PAS domains are widespread signal sensors that share a conserved three-dimensional αβ fold that consists of a central β-sheet flanked by several α- helices. The aerotaxis receptor Aer from Escherichia coli and the Aer2 chemoreceptor from Pseudomonas aeruginosa both contain PAS domains. Aer senses oxygen (O2) indirectly via an FAD cofactor bound to its PAS domain, while Aer2 directly binds O2 to its PAS b-type heme cofactor. The Aer and Aer2 PAS domains both interact with a signal transduction domain known as a HAMP domain. The PAS-HAMP arrangement differs between Aer and Aer2, with Aer- PAS residing adjacent to its HAMP domain, and Aer2-PAS being sandwiched linearly between three N-terminal and two C-terminal HAMP domains. The differences between these PAS-HAMP architectures raise the possibility of two different PAS-HAMP signaling mechanisms: a lateral PAS-HAMP signaling mechanism for Aer, and a linear PAS-HAMP signaling mechanism for Aer2. This dissertation focuses on uncovering the PAS-HAMP transduction mechanisms and clarifying the signaling of conserved residues in Aer and Aer2 PAS. In Aer, I determined that a region on the PAS β-scaffold was sequestered by direct interaction with the HAMP domain. These data support a novel lateral PAS-HAMP arrangement that is crucial for Aer signaling. In Aer2, I demonstrated that unique PAS domain residues are involved in heme-binding, oxygen-binding and PAS signal initiation. My data provide the first functional corroboration of the Aer2 PAS signaling mechanism previously proposed from structure. The work presented in this dissertation demonstrates two variations of PAS-HAMP signaling mechanisms, both involving a global conformational change of the PAS domain that is transmitted from the PAS β-scaffold to the HAMP domain. My Aer and Aer2 studies provide the first direct evidence that HAMP domains can be activated by either linear or lateral interaction with a sensor module. Studying PAS-HAMP signaling mechanisms will help in understanding how sensing domains activate chemosensory systems that are involved in the survival of both commensal and pathogenic bacteria.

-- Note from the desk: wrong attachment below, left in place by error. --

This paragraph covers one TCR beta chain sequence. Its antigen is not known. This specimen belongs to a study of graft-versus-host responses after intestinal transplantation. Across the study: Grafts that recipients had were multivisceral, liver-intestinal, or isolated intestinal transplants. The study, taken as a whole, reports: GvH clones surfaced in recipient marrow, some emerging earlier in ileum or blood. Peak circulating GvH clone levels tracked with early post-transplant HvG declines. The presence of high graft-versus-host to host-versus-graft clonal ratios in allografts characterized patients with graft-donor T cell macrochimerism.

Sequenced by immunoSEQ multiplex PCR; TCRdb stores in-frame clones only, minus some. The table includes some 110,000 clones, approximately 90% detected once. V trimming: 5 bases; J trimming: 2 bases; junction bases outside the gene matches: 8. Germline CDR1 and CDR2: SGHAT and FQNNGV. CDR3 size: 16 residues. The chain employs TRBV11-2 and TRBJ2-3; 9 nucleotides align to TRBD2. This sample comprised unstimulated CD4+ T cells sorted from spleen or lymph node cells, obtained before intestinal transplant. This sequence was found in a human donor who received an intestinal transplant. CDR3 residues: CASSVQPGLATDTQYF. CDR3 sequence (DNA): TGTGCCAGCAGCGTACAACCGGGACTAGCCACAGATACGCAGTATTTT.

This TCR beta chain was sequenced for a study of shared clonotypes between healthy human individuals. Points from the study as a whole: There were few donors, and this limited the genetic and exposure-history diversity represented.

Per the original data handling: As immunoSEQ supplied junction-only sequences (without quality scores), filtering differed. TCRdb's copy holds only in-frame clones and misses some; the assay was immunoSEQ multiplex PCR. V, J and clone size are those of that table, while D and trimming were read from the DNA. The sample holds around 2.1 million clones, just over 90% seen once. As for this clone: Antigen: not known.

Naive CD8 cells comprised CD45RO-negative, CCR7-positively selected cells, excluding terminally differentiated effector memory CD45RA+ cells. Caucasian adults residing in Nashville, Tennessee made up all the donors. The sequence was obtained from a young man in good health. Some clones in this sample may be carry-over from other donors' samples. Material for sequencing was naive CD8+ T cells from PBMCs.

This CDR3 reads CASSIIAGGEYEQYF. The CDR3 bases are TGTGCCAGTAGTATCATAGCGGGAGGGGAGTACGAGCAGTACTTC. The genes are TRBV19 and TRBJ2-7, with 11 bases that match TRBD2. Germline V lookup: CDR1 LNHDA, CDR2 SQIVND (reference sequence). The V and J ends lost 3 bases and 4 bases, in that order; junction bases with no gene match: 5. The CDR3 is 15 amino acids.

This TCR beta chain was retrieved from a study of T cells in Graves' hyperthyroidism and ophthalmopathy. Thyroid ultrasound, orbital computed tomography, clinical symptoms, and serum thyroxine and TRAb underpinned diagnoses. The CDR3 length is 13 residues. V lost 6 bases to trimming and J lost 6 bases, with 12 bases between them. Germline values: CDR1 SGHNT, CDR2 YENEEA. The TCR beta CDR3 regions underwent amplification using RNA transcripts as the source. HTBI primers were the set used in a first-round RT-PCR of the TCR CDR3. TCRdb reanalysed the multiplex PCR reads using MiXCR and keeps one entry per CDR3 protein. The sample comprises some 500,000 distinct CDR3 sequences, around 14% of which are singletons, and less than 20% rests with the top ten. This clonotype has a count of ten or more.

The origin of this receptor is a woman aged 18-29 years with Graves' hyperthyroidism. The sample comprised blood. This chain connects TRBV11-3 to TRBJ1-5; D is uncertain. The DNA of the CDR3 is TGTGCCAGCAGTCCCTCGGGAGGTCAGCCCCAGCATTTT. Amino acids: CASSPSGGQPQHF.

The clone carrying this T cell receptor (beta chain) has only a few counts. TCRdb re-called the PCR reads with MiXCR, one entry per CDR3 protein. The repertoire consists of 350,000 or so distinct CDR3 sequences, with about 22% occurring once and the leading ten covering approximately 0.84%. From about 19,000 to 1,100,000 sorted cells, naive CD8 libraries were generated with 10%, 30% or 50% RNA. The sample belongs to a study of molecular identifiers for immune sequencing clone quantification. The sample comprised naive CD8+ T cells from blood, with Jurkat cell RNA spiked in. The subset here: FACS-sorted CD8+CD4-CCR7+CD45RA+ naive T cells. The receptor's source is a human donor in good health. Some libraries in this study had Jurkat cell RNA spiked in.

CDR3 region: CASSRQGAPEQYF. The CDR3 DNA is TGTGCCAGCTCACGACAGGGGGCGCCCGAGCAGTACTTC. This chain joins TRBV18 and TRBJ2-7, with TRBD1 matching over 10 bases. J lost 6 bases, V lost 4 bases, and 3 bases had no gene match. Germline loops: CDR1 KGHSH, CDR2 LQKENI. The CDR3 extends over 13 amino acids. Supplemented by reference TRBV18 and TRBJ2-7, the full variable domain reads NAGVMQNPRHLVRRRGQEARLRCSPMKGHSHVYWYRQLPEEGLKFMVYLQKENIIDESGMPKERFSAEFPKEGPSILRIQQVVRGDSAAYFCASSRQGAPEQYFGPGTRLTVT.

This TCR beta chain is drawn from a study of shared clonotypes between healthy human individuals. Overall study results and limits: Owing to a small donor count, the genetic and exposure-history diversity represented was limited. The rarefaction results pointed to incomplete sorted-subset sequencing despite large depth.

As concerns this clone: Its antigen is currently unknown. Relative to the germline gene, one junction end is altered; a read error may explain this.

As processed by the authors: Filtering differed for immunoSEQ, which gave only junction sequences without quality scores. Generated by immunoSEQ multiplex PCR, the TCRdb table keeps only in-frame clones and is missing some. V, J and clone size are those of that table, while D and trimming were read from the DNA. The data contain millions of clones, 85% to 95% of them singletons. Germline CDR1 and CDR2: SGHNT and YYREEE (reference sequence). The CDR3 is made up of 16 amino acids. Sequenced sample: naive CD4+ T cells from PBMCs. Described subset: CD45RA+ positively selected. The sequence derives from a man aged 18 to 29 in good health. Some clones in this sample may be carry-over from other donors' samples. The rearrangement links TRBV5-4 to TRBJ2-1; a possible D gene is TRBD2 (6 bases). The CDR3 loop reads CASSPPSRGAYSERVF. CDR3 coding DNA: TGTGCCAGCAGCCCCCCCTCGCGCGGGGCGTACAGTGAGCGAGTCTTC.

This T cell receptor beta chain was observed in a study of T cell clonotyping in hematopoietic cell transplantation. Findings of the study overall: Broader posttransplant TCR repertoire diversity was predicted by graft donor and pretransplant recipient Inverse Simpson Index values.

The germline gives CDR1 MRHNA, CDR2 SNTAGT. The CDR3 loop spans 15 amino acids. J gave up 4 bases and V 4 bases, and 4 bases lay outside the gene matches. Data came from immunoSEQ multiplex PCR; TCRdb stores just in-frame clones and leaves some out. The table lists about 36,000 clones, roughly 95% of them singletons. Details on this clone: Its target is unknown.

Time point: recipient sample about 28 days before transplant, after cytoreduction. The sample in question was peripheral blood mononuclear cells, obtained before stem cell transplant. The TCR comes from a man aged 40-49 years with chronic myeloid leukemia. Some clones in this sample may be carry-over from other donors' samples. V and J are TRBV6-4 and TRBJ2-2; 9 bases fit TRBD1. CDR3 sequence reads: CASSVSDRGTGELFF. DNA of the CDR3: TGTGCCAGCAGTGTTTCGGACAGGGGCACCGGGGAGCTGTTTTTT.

LLU Discipline

Microbiology and Molecular Genetics


Basic Sciences


School of Medicine

First Advisor

Taylor, Barry L.

Second Advisor

Watts, Kyle J.

Third Advisor

Duerksen-Hughes, Penelope J.

Fourth Advisor

Herrmann, Paul

Fifth Advisor

Johnson, Mark S.

Sixth Advisor

Mohan, Subburaman

Degree Name

Doctor of Philosophy (PhD)

Degree Level


Year Degree Awarded


Date (Title Page)




Library of Congress/MESH Subject Headings

Bacteria - Pathogenicity; Bacteriology; Escherichia coli; Aer protein; Pseudomonas aeruginosa;

Subject - Local

PAS domains; Aerotaxis receptors; Signal transduction domain; Commensal bacteria; pathogenic bacteria



Page Count


Digital Format


Digital Publisher

Loma Linda University Libraries

Usage Rights

This title appears here courtesy of the author, who has granted Loma Linda University a limited, non-exclusive right to make this publication available to the public. The author retains all other copyrights.


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Loma Linda University. Del E. Webb Memorial Library. University Archives